Sting, Royal Philharmonic Orchestra Tour Profile

Jul 27, 2010 3:45 PM, By Sarah Benzuly



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From left: audio techs Charlie Hernandez, Sean Prickett and Stephen Carter; Clair stage engineer Pete Buess; monitor engineer Ian Newton.

From left: audio techs Charlie Hernandez, Sean Prickett and Stephen Carter; Clair stage engineer Pete Buess; monitor engineer Ian Newton.

Dynamics are key in this show, and Page is continually cognizant of the overall level and dynamics for each song by mixing live (i.e., no snapshots). “Sting is performing some of the most contrasting dynamic songs he has ever sung live for this tour,” he explains. “He is playing songs that he has written for albums but would never really work on the live pure-rock shows. With the orchestra, he is free to go into dynamic and emotional areas as never before. I mix the show to try to deliver each and every nuance of each and every song as Sting is creating it. This means we go whisper-quiet for some beautiful ballads and then ‘up there’ when the orchestra plays a bit of rock ’n’ roll. I try to hit the magic point where the mix and the overall levels throughout the show are exactly what the audience had in their head when they purchased their tickets.”

And that paying audience member is also the Number One priority of monitor engineer Ian Newton. To keep both the crowd and the performers onstage happy, Newton continually strives to keep the stage volume low, which is no easy feat with a combination of in-ears and wedges. “Especially with an orchestra, we’re trying to keep it down as much as we can,” Newton explains. “Some of the musicians are on in-ears—Sting’s band. We’ve got some self-powered [Yamaha] Hot Spots—a self-powered monitor on a stick—dotted throughout the orchestra just to give them a little bit of something if they need anything. And then we’ve got some wedges out onstage, but they’re working at quite a low level. Everybody’s being quite sensible about it, really. Nobody’s trying to be really loud; everybody’s playing at quite a comfortable level. When it starts getting noisy, we just bring the level down. We’re at quite a dynamic range—the stage volume depends on where you’re standing in the orchestra and what type of song Sting is singing.”

Having previously worked with Sting and The Police reunion tour, as well as Sting’s showcasing a performer with an orchestra (namely, Barbra Streisand’s latest), Newton is no stranger to this type of monitor mixing. From his PM1D (using only the onboard reverb on vocals, acoustic guitar and a couple of the woodwinds), he is giving out select mixes: “Conductor Steven Mercurio has a ‘monitor on a stick’ at his music stand, which is mainly percussion and Sting’s vocal. He also has a wedge underneath his music stand with a mere taste of bass guitar. As he’s standing in the middle of woodwinds and brass, he hears those instruments acoustically. Sting just takes a bit of orchestra—mainly strings. Apart from my cues, I don’t change anything unless they ask for them. Since we’ve started the tour, things have changed a bit, evolved a bit, but no drastic changes. Once we’re done with soundcheck, I don’t change anything apart from my cues.”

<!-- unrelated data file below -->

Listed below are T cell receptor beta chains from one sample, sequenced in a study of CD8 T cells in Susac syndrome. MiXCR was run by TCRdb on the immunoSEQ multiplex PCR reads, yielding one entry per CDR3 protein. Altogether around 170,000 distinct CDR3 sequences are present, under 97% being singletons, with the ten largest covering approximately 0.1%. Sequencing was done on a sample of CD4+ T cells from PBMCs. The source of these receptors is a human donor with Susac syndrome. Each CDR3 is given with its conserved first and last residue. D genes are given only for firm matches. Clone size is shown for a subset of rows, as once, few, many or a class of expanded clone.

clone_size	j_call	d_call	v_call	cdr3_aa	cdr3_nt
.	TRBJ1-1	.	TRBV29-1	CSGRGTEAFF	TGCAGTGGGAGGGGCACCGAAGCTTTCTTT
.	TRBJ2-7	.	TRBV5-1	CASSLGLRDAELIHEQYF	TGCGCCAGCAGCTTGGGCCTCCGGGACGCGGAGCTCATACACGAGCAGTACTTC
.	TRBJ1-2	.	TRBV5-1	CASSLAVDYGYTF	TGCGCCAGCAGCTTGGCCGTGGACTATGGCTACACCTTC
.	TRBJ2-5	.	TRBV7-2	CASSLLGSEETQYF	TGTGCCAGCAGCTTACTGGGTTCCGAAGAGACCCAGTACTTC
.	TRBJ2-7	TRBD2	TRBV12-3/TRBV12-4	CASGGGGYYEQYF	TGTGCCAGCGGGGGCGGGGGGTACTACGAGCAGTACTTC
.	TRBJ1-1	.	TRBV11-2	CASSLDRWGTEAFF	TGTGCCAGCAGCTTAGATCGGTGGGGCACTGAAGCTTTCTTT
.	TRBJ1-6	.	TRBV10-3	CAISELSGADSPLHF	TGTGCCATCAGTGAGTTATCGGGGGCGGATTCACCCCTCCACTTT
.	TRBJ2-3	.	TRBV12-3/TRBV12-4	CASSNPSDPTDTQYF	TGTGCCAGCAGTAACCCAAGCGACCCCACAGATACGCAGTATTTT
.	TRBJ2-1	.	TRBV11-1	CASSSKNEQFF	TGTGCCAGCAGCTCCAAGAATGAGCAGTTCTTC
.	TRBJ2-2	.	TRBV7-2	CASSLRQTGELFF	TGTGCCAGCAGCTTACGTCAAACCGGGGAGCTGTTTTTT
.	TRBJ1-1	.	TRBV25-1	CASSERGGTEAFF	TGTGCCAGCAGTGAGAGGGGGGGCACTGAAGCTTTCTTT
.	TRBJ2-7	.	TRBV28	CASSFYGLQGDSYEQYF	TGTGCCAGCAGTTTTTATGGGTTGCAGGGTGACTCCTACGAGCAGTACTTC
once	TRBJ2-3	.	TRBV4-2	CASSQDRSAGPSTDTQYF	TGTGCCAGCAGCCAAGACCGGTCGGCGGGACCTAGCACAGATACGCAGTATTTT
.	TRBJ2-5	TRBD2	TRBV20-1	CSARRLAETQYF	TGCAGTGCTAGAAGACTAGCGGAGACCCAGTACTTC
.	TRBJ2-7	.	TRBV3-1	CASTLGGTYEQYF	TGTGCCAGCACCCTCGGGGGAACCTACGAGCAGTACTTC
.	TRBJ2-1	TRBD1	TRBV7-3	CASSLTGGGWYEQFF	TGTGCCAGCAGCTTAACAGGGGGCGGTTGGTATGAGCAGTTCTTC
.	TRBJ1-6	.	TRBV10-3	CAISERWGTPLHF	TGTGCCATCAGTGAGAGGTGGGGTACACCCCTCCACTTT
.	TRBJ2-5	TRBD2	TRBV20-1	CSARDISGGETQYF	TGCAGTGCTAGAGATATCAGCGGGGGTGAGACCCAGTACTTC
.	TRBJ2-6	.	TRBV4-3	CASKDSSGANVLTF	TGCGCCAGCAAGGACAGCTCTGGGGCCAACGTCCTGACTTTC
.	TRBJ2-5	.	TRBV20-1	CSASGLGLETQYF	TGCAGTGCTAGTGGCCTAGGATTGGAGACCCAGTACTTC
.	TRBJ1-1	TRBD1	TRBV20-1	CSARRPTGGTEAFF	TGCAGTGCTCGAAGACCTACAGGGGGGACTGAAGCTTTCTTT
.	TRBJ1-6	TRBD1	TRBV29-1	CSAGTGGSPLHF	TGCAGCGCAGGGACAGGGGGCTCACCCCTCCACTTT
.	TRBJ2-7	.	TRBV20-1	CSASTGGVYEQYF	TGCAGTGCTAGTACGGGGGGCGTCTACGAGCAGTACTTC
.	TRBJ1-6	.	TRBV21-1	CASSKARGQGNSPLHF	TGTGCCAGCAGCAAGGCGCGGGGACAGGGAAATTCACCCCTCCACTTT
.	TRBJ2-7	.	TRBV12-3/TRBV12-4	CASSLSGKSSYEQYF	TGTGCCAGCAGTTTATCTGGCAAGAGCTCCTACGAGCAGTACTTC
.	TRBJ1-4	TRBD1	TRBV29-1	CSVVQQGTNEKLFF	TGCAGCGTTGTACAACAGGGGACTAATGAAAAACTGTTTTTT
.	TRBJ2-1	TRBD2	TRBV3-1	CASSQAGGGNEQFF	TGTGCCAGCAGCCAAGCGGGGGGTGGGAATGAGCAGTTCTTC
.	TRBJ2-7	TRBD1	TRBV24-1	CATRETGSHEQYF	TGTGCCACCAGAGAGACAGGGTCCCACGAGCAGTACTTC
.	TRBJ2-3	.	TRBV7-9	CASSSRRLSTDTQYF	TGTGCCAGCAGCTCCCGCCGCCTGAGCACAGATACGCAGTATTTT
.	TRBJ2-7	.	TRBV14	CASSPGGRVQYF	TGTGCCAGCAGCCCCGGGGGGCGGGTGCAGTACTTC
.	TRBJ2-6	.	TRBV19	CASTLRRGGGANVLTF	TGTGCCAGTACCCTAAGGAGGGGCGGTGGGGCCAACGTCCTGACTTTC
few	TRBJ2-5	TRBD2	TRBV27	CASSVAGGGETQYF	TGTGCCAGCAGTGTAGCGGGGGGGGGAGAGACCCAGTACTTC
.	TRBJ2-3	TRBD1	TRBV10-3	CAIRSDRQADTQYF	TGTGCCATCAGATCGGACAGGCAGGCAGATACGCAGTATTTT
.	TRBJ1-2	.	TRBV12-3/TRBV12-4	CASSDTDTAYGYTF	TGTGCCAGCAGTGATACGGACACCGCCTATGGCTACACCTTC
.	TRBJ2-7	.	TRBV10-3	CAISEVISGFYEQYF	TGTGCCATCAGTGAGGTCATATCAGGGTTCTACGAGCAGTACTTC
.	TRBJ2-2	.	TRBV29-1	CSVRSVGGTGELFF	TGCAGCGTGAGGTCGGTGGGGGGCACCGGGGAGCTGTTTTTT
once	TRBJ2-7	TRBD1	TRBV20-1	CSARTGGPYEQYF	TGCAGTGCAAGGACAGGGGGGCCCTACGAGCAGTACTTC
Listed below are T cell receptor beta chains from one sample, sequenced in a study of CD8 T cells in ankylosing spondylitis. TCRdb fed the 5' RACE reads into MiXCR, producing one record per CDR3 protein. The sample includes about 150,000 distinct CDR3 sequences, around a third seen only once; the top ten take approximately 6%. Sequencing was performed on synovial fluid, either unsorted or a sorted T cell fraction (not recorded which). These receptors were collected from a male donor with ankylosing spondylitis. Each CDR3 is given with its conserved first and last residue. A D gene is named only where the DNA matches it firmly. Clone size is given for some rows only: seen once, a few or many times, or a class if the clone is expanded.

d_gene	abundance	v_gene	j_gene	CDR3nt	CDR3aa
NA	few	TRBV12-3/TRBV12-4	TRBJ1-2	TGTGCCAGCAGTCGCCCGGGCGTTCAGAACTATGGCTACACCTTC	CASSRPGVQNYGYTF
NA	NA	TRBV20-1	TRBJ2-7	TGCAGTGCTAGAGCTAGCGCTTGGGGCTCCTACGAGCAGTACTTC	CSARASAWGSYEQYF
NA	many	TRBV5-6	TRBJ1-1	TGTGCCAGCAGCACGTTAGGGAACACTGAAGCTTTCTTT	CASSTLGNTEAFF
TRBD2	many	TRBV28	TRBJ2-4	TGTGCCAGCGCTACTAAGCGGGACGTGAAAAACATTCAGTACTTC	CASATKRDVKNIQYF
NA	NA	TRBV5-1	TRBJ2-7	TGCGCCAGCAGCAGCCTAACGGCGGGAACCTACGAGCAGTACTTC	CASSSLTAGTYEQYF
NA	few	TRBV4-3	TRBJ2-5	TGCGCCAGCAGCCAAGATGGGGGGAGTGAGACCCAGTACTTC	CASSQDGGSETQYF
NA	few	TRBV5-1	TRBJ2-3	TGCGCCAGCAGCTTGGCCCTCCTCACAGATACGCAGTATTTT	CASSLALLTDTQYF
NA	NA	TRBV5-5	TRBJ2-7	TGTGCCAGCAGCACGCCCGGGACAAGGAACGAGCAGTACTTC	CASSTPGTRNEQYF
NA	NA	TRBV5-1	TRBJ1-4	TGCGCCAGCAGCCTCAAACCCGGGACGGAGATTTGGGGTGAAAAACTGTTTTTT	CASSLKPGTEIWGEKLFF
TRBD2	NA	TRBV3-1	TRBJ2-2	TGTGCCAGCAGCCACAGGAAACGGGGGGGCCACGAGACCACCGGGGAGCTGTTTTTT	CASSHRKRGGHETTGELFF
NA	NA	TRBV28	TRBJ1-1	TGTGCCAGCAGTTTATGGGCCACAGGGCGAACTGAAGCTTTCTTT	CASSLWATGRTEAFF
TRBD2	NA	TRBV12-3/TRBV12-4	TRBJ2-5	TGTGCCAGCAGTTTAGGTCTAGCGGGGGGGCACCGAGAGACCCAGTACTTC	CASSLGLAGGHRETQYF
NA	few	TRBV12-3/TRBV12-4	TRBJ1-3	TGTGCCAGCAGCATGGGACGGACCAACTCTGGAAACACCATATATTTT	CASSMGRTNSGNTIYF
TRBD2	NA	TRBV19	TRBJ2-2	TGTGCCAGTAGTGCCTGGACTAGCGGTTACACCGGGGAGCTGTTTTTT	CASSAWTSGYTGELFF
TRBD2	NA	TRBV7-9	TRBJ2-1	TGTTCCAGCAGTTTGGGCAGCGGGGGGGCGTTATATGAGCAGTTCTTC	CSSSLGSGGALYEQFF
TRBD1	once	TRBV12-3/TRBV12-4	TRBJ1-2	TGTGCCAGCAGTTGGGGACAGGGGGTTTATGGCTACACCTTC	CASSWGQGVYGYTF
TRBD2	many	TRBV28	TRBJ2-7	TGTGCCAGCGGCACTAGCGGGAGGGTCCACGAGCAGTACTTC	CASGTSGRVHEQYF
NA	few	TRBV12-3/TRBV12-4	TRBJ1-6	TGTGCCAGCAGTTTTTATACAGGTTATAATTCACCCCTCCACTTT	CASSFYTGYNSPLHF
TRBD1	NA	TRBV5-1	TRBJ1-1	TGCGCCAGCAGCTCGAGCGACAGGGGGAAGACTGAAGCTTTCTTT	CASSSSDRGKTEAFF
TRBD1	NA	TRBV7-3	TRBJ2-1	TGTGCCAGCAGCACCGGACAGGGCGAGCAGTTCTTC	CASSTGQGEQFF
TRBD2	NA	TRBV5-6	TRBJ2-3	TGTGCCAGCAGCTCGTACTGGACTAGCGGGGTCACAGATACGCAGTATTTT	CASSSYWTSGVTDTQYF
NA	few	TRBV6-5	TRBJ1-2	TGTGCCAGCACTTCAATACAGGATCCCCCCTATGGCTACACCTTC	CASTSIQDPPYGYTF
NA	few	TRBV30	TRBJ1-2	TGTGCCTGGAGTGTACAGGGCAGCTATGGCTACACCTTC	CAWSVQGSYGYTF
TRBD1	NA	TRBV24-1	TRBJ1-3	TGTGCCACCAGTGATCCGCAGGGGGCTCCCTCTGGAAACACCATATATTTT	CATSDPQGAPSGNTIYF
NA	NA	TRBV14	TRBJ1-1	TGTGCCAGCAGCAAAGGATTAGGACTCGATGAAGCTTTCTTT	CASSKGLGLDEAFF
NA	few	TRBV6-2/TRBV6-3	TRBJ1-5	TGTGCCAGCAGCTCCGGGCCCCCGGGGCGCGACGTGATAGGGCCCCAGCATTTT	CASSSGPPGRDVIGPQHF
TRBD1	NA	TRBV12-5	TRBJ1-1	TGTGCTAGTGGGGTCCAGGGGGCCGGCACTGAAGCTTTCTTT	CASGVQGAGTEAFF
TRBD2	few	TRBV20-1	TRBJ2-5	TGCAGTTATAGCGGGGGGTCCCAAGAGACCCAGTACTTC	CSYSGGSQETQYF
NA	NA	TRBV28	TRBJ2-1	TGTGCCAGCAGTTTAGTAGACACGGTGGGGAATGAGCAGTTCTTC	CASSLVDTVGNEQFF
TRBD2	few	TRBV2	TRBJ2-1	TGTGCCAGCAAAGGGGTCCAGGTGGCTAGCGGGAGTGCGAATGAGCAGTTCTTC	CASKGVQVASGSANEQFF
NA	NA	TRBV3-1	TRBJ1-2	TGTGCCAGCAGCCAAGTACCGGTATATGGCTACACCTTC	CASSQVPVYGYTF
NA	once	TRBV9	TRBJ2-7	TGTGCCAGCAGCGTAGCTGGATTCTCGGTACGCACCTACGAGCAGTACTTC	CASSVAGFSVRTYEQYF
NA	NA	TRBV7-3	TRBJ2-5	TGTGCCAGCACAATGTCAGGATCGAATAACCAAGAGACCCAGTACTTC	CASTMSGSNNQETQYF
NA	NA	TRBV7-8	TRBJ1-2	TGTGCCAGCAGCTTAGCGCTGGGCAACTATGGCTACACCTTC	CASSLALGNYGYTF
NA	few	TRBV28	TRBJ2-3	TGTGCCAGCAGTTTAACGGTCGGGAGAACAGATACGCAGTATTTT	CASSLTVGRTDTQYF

The tour is carrying a Clair i3 line array system. With its lower Q due to the wider dispersion, it’s perfectly geared toward this type of outing. Driving the system are proprietary custom-designed crossovers that match the components within the cabs as they relate to the full array. “This gives us a very real advantage over store-bought systems in that phase alignment, shading and response results are constant and predictable ‘out of the box,’” Page explains.

“Sting is one of the most wonderful guys you could ever mix sound for,” Page says. “He has been a huge star for so long that he has nothing to prove to anyone and doesn’t surround himself with people who limit access to him personally. If I want a discussion about any aspect of the audio of this show, I can go straight to him and we discuss technical matters—all to the betterment of the sound of his show; a real pleasure.”

Sarah Benzuly is Mix’s managing editor.

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